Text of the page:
Most livestock producers know the recent spike in cattle and sheep prices will lead more money in their pockets.
But a leading south-west Victorian Landcare facilitator says farmers can also gain a financial advantage - entirely legally - by ploughing some of those profits into an unusual source.
By planting more trees and shrubs in shelterbelts, they would also boost the productivity of livestock, pasture and crops
That, in turn, would further increase profits.
Basalt to Bay Landcare facilitator Lisette Mill said as farmers made more profit, they might be seeking to reduce their tax liability.
One of the best ways of doing so was by putting in shelterbelts.
"It's a brilliant tax advantage, it's the best-kept secret for primary producers," Ms Mill said
"Even if you lease the land on which you are a registered primary producer, you can claim the costs on building fencing and maintaining shelterbelts, against your farm tax.
"If you are making a profit, and you want to reduce the tax on that profit by putting it towards something that will ultimately increase your income and reduce climate risk, this is something to get on."
Shelter belts are a line of vegetation of trees and shrubs, designed to reduce the impact of weather, heat or erosion.
Ewe containment:— Lisette Mill Landcare Facilitator at Basalt to Bay (@basalttobay) March 12, 2020
SHADE , SHELTER, PROTECTING GROUND COVER, REDUCING EROSION..
4 items straight out of @ato_gov_au Landcare & Other Expenses Tax Facts for Primary Producers anywhere in Australia
Take #thelandcarechallenge & make sure people know.https://t.co/hxuMQ3DlR3https://t.co/PXg5StgbKU
"Its a specific Landcare tax stream - it's been around for a while, but it's been poorly promoted," Ms Mill said.
'It allows farmers to make the most of an advantage that's only given to primary producers.
"They can invest in their own property, so that property becomes more profitable."
Ms Mill said the Australian Tax Office was now measuring the take up of the tax incentive.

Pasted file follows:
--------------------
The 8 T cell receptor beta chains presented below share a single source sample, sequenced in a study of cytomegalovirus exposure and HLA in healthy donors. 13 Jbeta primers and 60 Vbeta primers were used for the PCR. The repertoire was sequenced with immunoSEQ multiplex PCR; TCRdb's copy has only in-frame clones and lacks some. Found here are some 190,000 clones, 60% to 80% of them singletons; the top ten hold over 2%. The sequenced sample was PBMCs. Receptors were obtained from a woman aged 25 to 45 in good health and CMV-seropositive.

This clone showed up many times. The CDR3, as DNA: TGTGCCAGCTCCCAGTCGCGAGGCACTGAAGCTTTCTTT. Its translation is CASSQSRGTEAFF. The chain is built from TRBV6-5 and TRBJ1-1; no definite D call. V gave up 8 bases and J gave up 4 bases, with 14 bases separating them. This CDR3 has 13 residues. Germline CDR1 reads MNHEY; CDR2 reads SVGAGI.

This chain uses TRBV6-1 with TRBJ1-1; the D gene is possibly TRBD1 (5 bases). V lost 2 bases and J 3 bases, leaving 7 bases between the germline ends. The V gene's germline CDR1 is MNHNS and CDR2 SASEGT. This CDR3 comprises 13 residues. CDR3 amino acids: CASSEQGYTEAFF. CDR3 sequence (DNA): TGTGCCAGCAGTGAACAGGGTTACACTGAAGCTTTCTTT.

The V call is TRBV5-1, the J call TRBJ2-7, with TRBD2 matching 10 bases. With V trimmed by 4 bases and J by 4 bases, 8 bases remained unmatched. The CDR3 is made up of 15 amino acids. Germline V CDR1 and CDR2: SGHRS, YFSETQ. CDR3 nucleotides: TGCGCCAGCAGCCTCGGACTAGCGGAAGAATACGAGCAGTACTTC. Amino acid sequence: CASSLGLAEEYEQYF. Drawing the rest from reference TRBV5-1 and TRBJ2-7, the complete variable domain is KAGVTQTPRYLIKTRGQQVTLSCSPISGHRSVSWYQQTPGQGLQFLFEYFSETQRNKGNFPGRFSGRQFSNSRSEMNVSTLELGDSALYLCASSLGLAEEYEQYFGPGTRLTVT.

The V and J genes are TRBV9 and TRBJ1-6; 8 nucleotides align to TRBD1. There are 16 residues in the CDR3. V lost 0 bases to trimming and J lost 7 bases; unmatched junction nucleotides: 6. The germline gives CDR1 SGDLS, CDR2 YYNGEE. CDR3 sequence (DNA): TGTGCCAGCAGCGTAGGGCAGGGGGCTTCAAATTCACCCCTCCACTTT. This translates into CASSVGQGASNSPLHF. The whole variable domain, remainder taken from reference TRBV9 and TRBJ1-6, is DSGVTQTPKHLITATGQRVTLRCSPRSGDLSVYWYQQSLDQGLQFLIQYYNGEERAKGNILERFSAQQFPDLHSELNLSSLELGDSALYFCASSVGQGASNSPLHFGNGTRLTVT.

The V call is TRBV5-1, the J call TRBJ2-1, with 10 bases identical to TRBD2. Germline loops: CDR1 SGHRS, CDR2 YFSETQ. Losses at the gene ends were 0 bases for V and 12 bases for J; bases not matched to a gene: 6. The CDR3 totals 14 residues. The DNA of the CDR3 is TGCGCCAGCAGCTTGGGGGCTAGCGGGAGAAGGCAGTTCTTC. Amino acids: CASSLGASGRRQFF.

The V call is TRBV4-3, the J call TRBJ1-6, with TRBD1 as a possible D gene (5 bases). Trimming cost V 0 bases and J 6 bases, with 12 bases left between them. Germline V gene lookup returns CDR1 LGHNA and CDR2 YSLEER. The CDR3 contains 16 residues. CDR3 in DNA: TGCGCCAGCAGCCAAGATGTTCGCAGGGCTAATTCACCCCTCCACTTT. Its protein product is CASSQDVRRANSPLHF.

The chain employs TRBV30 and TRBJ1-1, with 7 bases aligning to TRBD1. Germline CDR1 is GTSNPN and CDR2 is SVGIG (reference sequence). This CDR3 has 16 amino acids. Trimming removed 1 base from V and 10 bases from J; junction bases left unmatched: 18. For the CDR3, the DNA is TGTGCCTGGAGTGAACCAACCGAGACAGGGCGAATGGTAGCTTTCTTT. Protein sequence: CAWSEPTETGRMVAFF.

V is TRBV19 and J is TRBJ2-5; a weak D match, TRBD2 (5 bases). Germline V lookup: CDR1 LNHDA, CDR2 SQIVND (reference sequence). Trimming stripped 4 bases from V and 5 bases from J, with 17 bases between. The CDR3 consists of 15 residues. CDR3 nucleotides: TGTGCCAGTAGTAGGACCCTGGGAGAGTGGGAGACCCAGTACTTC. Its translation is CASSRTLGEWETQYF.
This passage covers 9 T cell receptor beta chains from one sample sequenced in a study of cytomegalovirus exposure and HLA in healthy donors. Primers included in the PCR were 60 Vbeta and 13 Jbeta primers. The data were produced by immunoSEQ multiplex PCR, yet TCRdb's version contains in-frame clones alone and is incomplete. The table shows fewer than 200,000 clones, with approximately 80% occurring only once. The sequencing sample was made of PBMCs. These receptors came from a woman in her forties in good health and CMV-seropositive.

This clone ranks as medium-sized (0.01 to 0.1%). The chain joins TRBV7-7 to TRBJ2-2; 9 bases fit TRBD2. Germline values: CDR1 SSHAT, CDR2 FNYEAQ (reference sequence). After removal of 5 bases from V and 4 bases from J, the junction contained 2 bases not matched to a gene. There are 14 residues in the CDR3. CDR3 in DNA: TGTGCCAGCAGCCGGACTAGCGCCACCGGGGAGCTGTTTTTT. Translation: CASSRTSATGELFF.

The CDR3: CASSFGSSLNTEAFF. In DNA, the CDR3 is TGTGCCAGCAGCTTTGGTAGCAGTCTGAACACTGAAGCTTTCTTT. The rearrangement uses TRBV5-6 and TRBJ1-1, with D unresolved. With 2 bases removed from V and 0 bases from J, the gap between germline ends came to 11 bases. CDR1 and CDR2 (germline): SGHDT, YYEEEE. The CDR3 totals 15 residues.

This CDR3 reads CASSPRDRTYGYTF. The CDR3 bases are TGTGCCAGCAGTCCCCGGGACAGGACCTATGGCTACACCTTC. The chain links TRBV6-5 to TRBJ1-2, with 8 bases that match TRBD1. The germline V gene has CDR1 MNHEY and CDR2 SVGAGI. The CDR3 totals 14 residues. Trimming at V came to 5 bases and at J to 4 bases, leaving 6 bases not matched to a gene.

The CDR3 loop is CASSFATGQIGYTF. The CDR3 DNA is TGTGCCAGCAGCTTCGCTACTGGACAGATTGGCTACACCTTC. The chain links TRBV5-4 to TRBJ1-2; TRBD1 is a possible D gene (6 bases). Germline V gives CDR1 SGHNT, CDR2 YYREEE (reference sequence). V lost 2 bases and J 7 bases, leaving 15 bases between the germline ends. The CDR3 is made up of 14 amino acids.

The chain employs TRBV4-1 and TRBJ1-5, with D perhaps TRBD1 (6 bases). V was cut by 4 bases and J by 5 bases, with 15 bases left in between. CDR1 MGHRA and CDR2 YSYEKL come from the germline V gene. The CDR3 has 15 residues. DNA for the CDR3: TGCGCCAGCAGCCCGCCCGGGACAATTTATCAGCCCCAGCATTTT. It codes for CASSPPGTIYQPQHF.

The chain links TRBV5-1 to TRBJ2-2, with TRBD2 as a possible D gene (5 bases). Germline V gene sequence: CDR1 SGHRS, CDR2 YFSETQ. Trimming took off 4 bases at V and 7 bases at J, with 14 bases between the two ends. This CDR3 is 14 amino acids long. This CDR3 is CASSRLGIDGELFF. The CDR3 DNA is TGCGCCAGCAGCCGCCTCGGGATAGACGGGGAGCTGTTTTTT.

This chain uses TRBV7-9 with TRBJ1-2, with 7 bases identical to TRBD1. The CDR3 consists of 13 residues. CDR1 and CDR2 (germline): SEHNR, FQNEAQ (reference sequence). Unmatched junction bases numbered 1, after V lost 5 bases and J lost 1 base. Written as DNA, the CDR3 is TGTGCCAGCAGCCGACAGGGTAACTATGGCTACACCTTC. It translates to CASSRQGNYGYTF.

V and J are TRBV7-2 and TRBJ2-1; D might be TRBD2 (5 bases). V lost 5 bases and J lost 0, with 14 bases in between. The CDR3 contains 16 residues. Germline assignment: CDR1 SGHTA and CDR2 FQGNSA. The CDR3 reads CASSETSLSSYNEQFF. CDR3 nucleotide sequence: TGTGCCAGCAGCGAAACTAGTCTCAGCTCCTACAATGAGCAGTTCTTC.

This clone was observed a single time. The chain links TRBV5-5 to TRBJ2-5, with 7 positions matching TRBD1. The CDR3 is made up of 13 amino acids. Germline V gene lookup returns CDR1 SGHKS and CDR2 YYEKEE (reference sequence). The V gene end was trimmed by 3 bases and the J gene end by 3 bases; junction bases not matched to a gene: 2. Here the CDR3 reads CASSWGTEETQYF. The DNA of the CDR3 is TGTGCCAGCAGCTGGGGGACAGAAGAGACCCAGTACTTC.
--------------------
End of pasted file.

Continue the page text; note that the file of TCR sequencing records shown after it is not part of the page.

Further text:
"Clients at the heart" might sound like media twaddle. It's not.— Lisette Mill Landcare Facilitator at Basalt to Bay (@basalttobay) March 12, 2020
How do I know?
Since 2016 @ato_gov_au senior staff have invested in getting #landcare , forestry, fire, shelterbelts tax facts written for farmers. Because I asked for them.
For every farmer in Australia. https://t.co/TOwK86mJwt
"A lot of farmers often comment about how annoyed they are that their advisers, whoever they may be, have not let them know about this.
"But there is astonishment and relief that they are being encouraged to go away and do something about it
"They are being encouraged to work the numbers in their budget, or talk with their accountant or bank manager."
Shelter belts reduced the impact of weather on livestock, pastures and crops.
"They know, in their heart of hearts, they have a problem with the weather, and they need to do something about it," Ms Mill said.
An Economic Benefits of Native Shelterbelts report had shown lamb losses could be reduced by up to 50 per cent, wool production increased by 31pc and stocking rates could be increased by one to three sheep, per hectare.
Cattle gained more weight per unit of feed when sheltered from the heat and cold.
Shelter from wind reduced moisture loss in late spring pastures by up to 10 millimetres.